IMO Moves to Ban HFO from Arctic Shipping

Member states of the International Maritime Organization (IMO) have committed to developing a ban on heavy fuel oil (HFO) from Arctic shipping, along with an assessment of the impact of such a ban. Namely, a sub-committee (PPR6) was directed to develop a ban on heavy fuel oil use and carriage for use by ships in the Arctic, “on the basis of an assessment of the impacts” and “on an appropriate timescale”.  The decision was made during the 72nd session of IMO’s Marine Environment Protection Committee, which resulted in the adoption of shipping’s Green House Gas (GHG) strategy. Under the scheme, the shipping sector is required to reduce its emissions by at least 50 pct by 2050 compared to 2008. The Clean Arctic Alliance, a coalition of 18 non-governmental organisations working to end HFO use as marine fuel in Arctic waters, called for member states to make every effort to adopt and rapidly implement a ban by 2021, as proposed by eight IMO Member States and supported by other countries during the meeting.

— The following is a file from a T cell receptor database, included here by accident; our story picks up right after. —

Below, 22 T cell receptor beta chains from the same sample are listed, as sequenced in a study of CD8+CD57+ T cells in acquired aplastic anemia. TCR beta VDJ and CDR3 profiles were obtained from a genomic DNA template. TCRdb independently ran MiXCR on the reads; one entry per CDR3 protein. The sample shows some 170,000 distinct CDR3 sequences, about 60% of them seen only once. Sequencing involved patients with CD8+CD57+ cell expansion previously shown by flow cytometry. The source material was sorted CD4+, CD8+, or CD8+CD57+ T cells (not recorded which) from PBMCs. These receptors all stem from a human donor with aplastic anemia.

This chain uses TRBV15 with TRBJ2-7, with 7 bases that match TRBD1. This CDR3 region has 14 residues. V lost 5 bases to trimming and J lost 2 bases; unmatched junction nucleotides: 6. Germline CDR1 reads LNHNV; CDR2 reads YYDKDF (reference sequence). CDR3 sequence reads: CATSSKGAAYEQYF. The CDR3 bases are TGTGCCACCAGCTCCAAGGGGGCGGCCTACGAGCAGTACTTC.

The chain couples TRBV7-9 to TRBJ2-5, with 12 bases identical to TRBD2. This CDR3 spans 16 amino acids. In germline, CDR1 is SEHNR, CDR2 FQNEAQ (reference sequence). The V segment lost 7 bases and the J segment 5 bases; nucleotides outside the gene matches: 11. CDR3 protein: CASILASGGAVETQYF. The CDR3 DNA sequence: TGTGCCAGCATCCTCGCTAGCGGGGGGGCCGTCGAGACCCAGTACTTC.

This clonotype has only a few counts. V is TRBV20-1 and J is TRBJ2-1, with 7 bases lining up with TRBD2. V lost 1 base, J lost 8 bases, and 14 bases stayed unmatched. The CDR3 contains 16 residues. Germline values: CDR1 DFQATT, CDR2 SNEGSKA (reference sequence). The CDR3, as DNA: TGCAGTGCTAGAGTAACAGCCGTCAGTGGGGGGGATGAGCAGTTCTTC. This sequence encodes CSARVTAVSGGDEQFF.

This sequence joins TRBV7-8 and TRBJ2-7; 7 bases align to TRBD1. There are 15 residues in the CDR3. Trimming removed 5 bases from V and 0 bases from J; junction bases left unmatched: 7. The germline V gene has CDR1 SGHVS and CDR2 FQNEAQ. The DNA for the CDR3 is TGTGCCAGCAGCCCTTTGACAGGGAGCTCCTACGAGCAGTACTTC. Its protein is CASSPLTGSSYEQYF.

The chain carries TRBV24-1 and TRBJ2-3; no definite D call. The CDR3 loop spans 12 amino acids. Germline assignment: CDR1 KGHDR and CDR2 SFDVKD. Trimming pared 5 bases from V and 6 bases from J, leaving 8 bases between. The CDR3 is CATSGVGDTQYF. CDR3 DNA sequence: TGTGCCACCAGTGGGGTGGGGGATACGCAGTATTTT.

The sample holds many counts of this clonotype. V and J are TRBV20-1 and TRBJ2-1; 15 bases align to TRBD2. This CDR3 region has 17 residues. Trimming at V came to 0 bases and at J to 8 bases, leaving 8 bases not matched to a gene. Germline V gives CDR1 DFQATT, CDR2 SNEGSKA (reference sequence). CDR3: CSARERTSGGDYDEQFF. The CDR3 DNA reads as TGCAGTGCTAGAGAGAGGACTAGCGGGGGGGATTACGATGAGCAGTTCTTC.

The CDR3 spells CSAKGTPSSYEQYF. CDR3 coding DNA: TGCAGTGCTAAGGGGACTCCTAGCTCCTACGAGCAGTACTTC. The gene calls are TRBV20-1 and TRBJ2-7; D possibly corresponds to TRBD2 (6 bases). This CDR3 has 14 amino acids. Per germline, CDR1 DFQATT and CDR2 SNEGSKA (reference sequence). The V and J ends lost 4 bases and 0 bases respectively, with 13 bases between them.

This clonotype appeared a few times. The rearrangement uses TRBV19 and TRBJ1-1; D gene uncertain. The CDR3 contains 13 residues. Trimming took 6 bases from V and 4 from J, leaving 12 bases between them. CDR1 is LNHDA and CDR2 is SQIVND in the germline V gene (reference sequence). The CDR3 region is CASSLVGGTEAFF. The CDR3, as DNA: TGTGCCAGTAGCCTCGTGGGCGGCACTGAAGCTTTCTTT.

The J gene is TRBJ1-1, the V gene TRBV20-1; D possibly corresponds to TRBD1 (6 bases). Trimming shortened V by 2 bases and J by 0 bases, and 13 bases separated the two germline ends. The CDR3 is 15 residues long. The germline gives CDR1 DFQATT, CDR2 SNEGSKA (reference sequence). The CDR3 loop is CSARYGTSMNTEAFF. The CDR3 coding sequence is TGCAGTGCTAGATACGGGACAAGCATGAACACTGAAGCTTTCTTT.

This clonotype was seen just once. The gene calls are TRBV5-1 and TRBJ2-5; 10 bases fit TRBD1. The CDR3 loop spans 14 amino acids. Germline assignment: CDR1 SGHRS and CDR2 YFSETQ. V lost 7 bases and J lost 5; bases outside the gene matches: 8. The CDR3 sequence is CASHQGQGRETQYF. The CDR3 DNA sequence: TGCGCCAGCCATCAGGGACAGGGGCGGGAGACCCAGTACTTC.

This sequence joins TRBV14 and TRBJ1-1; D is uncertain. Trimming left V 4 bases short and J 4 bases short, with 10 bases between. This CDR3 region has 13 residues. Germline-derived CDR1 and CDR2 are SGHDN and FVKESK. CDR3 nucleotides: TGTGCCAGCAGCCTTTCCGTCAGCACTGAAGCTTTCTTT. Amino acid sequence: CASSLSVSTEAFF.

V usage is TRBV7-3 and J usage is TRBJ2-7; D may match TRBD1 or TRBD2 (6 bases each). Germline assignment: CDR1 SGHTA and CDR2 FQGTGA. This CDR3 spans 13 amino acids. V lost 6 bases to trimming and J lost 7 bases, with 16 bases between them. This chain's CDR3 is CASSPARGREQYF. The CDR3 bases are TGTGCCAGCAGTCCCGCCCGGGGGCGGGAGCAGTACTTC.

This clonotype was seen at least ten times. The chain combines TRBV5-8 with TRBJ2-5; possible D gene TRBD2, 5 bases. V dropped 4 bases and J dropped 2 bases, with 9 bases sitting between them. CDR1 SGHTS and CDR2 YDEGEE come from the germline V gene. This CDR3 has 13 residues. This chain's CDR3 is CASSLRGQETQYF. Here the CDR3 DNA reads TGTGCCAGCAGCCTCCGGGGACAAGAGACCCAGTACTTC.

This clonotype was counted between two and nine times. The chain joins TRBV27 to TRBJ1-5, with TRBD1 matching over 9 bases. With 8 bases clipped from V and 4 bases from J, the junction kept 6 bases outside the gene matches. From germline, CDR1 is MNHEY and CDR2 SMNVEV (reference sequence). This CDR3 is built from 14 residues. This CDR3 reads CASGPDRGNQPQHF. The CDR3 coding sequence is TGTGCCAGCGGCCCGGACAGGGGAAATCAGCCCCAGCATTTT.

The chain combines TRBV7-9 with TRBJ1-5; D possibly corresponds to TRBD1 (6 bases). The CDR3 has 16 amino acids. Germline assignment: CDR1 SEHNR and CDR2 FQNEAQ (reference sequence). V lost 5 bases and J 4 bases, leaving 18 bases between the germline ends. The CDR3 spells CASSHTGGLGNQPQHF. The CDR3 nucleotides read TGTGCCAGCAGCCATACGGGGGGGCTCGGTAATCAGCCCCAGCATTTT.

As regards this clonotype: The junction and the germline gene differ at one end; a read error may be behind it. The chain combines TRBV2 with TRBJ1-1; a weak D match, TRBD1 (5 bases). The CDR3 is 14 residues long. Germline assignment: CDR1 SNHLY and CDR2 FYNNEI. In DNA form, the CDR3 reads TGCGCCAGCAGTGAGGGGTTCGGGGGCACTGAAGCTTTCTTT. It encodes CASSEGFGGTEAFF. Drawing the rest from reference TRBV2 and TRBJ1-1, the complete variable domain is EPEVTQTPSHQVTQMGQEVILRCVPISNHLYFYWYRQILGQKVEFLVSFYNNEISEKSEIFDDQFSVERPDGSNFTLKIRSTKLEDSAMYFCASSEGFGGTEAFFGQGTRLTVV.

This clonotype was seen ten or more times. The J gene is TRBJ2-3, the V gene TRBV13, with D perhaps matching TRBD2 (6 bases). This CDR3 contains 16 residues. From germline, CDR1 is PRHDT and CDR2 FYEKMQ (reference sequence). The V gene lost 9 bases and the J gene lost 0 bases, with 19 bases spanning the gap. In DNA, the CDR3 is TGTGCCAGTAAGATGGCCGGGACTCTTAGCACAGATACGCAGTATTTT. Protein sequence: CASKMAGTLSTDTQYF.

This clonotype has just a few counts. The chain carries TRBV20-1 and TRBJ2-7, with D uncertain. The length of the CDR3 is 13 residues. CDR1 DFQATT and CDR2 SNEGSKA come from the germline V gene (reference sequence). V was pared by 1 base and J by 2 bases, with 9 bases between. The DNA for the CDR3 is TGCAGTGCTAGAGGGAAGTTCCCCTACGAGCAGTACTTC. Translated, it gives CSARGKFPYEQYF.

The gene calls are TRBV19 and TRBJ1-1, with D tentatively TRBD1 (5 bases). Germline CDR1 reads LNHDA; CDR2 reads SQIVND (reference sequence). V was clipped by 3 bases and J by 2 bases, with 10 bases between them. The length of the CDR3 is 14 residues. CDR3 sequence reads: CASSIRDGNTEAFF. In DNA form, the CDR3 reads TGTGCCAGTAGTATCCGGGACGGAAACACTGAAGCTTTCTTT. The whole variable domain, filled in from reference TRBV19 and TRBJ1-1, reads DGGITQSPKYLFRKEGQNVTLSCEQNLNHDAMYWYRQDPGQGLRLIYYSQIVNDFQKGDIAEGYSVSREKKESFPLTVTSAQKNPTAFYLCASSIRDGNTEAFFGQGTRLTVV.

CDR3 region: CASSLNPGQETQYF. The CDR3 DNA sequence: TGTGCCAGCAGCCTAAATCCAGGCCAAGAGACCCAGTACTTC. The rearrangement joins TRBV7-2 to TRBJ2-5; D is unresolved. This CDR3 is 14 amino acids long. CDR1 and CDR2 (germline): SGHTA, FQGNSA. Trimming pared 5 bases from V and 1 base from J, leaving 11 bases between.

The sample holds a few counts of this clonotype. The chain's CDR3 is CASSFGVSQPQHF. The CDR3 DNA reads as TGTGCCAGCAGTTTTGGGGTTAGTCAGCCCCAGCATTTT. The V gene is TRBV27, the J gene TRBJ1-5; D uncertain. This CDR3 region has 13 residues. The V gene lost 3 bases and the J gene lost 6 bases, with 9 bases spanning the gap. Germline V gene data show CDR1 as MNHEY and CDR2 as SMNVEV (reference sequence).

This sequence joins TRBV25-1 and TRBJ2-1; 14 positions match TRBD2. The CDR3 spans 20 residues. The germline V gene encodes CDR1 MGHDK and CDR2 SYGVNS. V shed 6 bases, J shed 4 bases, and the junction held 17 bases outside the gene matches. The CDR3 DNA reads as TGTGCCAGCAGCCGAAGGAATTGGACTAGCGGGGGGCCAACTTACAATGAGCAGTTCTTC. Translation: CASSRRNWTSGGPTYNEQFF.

“With Denmark the sixth Arctic nation to back a ban on HFO from Arctic Shipping, the green alliance of Arctic nations have sent a clear message to the IMO,” said Kåre Press-Kristensen, senior adviser in the Danish Ecological Council. “With both the Danish government and the Danish shipping industry united to ban HFO, we hope to gain further international support for the ban from more nations and progressive parts of the shipping industry. Next step will be to engage Greenland further in planning and preparing for the ban.”

The strongly worded proposal to ban HFO as shipping fuel from Arctic waters was co-sponsored by:

  • Finland
  • Germany
  • Iceland
  • Netherlands
  • New Zealand
  • Norway
  • Sweden
  • US.

The proposal for a ban, along with a proposal to assess the impact of such a ban on Arctic communities from Canada, was supported by Australia, Belgium, Czech Republic, Denmark, Estonia, France, Ireland, Japan, the League of Arab States, Poland, Portugal, Spain, Switzerland, and the UK. The coalition believes the ban is the best way to protect the Arctic communities and ecosystems from the threat of an oil spill, and the impact of black carbon emissions.

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